Such hastily-juggled storylines and tones make the whole thing feel incomplete, especially considering the deliberately meandering pace the seven episodes go for. Sure, it’s fun to watch Mary Jayne bedazzle unsuspecting marks with her classical good looks and her disarming little pooch Dagobert, or Walter Mehring drunkenly improvise a satirical song ragging on Hitler while jumping from hotel bed to hotel bed. But these moments often undercut the broader air of menace that hangs over the characters, especially when it begins costing lives. One episode centers almost entirely around a droll, surrealistic birthday party for painter Max Ernst, which is diverting enough before you realize these people should be fearing for their lives.

Then again, that’s the bittersweet appeal of “Transatlantic,” a show about people desperately clinging to some sense of normalcy in a world slowly trying to eliminate them. Villa Air-Bel becomes a liminal space between imprisonment and freedom, the rare place these abject artists, Jews, and homosexuals can truly be themselves. They rage against the dying of the light, partying their hearts out because, at some point, jackboots will come marching down their street. With the threat of Nazi extermination so close behind you, do you focus all your energies on survival? Or do you try to make what could be your remaining days as full of love and life as possible? "I thought that we would live here forever," Fry sighs to Thomas of the villa late in the series. Thomas’ response? "For a moment, so did I."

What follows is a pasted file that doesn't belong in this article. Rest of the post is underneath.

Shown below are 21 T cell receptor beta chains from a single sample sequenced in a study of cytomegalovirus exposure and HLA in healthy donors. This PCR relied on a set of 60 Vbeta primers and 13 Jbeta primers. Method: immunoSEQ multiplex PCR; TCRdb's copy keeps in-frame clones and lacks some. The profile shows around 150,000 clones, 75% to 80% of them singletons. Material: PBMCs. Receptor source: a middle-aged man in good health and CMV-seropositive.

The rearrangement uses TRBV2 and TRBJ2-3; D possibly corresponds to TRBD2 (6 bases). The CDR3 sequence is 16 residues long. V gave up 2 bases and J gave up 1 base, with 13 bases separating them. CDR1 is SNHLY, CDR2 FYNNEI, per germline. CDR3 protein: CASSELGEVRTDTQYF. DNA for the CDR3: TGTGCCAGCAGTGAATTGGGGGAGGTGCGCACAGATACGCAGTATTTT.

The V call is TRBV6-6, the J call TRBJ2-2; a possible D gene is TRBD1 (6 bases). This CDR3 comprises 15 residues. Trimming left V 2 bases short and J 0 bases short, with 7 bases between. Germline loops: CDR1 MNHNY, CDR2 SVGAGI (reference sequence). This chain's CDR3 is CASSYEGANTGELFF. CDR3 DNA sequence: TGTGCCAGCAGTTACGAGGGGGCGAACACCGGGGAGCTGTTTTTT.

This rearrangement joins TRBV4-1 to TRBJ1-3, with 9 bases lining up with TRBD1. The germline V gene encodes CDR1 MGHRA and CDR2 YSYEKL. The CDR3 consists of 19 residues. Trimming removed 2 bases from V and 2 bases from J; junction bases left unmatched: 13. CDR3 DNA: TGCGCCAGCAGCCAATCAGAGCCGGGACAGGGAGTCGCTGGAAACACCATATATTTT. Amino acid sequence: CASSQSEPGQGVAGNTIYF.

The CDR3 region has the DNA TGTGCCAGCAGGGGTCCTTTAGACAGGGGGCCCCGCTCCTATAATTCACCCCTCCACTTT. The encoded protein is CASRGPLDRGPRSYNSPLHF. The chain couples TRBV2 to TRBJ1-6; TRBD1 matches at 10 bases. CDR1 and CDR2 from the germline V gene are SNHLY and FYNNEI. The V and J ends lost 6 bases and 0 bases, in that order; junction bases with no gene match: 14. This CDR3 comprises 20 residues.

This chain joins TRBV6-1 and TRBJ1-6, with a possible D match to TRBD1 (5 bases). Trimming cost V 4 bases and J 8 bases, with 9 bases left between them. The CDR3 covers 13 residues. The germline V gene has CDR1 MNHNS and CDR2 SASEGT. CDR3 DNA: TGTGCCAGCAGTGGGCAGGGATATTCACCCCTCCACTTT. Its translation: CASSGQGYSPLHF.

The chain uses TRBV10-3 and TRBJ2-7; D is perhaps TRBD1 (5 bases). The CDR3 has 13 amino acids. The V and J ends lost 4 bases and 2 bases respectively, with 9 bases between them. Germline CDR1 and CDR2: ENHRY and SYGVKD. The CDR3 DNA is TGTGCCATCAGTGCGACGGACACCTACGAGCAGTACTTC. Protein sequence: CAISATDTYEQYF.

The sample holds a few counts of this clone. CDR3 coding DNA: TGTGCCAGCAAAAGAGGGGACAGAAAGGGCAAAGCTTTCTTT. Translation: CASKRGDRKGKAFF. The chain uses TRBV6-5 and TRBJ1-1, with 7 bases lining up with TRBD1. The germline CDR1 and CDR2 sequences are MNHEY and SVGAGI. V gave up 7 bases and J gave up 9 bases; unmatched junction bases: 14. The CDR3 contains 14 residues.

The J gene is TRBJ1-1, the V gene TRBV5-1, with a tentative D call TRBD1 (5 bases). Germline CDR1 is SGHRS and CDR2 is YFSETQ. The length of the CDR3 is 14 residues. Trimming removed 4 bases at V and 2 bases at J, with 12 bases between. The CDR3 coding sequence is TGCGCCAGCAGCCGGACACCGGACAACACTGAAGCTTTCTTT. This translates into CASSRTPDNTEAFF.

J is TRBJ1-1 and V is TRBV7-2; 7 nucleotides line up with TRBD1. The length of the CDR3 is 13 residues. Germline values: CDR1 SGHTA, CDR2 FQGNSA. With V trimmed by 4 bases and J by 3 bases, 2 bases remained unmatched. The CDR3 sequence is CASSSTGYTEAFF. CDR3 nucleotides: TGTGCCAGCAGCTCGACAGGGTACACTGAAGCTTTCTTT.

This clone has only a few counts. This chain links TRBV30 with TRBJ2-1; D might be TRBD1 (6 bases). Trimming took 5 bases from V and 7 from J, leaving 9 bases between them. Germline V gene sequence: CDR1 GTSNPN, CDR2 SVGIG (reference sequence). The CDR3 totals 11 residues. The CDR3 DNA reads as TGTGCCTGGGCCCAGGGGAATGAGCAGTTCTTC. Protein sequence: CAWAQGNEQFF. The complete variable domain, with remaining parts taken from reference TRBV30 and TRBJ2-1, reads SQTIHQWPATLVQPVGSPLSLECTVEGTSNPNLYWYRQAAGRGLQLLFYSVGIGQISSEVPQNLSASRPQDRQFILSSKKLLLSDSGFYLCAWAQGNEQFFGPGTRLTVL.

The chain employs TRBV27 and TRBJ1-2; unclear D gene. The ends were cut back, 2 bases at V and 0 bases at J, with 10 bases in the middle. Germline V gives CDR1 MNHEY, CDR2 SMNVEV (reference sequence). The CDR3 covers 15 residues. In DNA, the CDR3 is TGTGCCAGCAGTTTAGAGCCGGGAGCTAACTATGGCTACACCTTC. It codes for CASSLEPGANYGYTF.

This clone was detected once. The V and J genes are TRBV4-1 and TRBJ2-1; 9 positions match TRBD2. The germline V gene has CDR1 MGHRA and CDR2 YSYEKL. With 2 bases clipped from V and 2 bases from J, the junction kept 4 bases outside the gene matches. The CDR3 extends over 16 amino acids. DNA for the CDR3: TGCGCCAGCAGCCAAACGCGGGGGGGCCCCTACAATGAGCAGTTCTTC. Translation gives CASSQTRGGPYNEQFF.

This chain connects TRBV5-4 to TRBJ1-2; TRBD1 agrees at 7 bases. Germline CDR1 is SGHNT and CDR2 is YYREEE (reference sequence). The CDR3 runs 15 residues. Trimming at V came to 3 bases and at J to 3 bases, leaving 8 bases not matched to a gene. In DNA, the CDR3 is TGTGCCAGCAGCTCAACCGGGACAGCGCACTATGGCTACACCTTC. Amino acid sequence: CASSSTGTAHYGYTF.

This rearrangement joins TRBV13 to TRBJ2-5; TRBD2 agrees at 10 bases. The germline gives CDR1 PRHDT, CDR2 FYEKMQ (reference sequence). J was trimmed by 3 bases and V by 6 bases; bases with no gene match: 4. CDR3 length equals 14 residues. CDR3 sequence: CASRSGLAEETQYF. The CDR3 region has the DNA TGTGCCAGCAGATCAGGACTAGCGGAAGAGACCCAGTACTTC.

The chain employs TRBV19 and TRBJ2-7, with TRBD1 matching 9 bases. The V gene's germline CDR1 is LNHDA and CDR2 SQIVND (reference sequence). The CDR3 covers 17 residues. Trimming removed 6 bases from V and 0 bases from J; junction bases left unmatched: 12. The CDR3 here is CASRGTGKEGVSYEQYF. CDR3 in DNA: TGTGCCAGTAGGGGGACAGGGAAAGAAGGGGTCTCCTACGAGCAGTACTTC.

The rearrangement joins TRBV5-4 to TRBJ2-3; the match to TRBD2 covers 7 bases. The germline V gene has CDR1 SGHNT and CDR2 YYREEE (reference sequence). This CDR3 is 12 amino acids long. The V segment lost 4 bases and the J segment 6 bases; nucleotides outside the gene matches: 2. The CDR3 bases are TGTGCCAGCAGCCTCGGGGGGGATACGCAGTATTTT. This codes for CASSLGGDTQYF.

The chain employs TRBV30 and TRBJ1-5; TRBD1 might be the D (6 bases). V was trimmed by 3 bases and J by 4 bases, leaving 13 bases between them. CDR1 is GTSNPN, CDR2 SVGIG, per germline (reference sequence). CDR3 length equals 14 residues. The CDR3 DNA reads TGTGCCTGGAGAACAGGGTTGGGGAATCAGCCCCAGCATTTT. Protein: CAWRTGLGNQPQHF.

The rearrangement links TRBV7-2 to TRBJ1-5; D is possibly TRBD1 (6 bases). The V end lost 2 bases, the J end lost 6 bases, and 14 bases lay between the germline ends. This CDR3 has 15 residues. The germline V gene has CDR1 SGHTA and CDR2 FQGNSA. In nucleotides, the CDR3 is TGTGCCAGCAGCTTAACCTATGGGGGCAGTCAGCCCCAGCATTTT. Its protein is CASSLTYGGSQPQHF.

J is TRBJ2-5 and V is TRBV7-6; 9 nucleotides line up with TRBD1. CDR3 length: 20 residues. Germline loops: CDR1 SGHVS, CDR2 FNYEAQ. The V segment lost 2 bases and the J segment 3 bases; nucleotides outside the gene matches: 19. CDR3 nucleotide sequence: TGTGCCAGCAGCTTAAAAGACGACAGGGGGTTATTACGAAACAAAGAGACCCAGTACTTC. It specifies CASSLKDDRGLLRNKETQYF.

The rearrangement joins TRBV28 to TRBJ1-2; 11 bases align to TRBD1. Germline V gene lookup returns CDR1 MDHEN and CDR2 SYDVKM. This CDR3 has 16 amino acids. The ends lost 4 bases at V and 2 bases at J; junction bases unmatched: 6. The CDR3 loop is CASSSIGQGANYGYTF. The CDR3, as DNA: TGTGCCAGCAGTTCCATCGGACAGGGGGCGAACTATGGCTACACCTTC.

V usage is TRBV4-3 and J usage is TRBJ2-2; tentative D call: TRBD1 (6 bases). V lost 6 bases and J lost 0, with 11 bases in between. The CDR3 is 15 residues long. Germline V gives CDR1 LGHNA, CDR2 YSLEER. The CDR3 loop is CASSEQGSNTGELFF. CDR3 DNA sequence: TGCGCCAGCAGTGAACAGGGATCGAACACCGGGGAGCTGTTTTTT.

When “Transatlantic” relishes in these moments of poignancy, it approaches the complexity that made Winger’s previous Netflix hit, “Unorthodox,” so successful. The performances are game—Jacobs’ alluringly contemporary performance earmarks just how out of place this Chicago dilettante is in the world of spycraft, and Smith’s Fry is appropriately conflicted between his duty to his mission and the forbidden love he’s found in Marseille. But the series sacrifices a bit of depth in exchange for accessibility, keeping its famous players at arm’s length and speedrunning through the honorable work the ERC did in real life. They’re ultimately small complaints; the series is entertaining and digestible in its own right. But it’s frustrating to see how those small tweaks could have elevated this show to true greatness.

All of season one was screened for review. "Transatlantic" is now playing on Netflix. 

Clint Worthington

Clint Worthington is a Chicago-based film/TV critic and podcaster. He is the founder and editor-in-chief of The Spool, as well as a Senior Staff Writer for Consequence. He is also a member of the Chicago Film Critics Association and Critics Choice Association. You can also find his byline at, Vulture, The Companion, FOX Digital, and elsewhere.